The first edition of this landmark guide to Australia’s dragonfly and damselfly fauna was published 15 years ago.That publication stimulated considerable interest in the Australian fauna of these charismatic and increasingly popular insects, as will this new edition. This is the only guide that treats all of Australia’s dragonflies and damselflies. What also sets this guide apart, is that it covers both adults and larvae, at least where the latter are known.
The ‘Introduction’ briefly covers general biology, ecology and dragonfly and damselfly habitats,significant elements of the Australian odonate fauna and species of conservation concern.The next section, the ‘Species guide’ begins with broad information that will aid the reader in identifying species and interpreting the species accounts that follow. The species accounts comprise the bulk of the guide and include text on habitat and diagnostic characters to distinguish the adult and larval stages which are usually illustrated by black and white line drawings of anatomical features. Each account also includes a distribution map, one or sometimes two images of the adults, and occasionally an image of the larva.
Species are arranged within taxonomic families, there are ten in the new edition. The family classification has changed considerably between the first and second editions,reflecting recent studies on the phylogeny of the Odonata.The classification of some dragonflies, particularly the relationships of several Australian genera, is still unresolved. Consequently,several groups recognised as families in the first edition are treated as unplaced groups within the superfamily Libelluloidea in this edition. Within each family, species are grouped according to genus, with introductory notes on each genus with two or more species. The genera are not arranged alphabetically which can make tracking down particular species difficult in the larger families.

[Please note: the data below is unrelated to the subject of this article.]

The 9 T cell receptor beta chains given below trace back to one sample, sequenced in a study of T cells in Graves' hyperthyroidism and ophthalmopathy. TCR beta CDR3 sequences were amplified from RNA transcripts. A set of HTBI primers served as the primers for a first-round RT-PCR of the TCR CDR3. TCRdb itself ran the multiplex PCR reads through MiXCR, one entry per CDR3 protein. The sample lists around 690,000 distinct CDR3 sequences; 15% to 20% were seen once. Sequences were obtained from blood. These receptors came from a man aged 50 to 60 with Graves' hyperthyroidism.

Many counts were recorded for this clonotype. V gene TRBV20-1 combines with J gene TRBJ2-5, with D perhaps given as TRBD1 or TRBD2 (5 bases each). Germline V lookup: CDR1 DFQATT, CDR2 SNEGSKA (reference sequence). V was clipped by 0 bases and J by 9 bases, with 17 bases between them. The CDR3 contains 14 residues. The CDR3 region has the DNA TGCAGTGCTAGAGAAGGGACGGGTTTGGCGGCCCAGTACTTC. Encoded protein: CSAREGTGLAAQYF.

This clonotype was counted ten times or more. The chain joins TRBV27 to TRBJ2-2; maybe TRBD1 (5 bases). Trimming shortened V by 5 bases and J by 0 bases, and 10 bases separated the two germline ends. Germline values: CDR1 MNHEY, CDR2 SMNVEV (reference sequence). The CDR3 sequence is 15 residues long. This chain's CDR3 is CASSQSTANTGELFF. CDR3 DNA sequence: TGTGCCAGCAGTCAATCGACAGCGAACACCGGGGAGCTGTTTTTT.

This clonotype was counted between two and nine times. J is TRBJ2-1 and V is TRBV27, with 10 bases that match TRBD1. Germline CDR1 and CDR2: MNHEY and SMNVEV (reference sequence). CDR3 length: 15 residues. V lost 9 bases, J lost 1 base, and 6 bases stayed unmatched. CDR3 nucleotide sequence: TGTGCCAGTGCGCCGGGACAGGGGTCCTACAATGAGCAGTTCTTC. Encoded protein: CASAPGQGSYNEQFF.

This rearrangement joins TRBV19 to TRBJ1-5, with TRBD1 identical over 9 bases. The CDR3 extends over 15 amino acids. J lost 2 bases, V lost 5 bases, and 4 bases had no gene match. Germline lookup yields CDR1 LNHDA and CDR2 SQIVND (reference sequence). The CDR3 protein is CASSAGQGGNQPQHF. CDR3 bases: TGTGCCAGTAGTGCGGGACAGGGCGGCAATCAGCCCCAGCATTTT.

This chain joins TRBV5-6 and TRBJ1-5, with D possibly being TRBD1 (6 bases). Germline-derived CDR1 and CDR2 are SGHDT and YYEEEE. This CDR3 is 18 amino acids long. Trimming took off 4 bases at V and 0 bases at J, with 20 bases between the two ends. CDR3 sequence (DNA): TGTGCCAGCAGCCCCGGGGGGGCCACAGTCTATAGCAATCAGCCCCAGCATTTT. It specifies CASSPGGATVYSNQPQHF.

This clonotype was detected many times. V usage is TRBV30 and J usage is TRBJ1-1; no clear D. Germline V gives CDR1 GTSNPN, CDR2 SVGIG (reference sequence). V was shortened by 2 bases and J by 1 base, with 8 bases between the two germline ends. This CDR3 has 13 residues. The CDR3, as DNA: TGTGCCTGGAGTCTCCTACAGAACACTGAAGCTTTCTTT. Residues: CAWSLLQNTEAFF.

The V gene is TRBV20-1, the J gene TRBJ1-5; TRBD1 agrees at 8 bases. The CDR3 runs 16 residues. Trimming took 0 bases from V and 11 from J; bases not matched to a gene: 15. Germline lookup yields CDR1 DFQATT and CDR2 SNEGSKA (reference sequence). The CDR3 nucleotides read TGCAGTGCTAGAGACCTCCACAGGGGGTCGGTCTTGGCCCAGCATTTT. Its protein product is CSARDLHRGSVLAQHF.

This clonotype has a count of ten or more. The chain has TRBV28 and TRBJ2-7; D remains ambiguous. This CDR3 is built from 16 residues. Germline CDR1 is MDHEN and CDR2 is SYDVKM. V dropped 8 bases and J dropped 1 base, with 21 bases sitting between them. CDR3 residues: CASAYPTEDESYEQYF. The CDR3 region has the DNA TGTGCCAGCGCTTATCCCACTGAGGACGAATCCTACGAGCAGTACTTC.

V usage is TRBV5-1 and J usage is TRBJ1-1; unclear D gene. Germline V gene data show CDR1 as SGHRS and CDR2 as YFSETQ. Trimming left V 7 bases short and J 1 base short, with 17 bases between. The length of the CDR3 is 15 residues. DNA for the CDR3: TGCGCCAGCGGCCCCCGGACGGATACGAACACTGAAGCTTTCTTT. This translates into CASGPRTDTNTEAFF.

Towards the end of the book there is an excellent illustrated glossary to the morphological terms used in the species accounts and in a series of technical identification keys to the families and genera of both adults and larvae that follow the glossary.
Much of the content of the new edition is almost identical to that of the first edition, but with the species accounts rearranged to reflect the updated family-level classification. However, the new edition includes significant changes and new information. Most importantly, several extra species are featured. Some are species newly recorded from Australia such as the Giant Knight and the Decorated Grasshawk from islands in the Torres Strait, a stone’s throw from New Guinea. Six are new Australian species described after 2006, one of which, the Artesian Pygmyfly, was named as recently as 2020 and was inserted into the new edition at the last minute.
The photography in the new edition is vastly improved. For many species, scans of dead specimens have been replaced with photographs of living individuals, and for others, the quality of the live shots has been upgraded. These improvements could have been even more extensive; for example, relatively poor photos of two of Australia’s most common species the Scarlet Percher and the Wandering Percher, have been reused in the new edition. Many species are still illustrated with scans of dead specimens, but in some cases photographs of living specimens just aren’t available,something of a challenge for the burgeoning amateur odontophiles in Australia. Another wonderful addition to the new edition is 12 pages of exquisitely painted colour illustrations of adults by Albert Orr.
The distribution maps of more than fifty species have been updated; the ranges of most have expanded, and for a small number, distribution errors have been corrected. These maps are based on 13 large geographical areas which are either filled or blank in each species’ map. This broad-brush approach can be misleading. For example, many rainforest species in eastern Queensland appear much more widely distributed than the reality.
Like the first edition, this guide is an invaluable resource for those interested in Australia’s dragonfly and damselfly fauna. It condenses a vast wealth of information on both the adults and larvae of all the known species into a handy-sized guide that can be easily carried into the field. It will prove especially useful for those who collect or work with specimens in the field and the lab. I would also recommend it for those focussed on capturing species through the lens of a camera but with the caveat that it is not really a photographic guide. The males and females of many dragonfly and damselfly species differ dramatically in colour and many species also change dramatically in appearance as they age. Many of these variations are not captured in this book, but producing a comprehensive guide to Australian species that did so would be mammoth task indeed.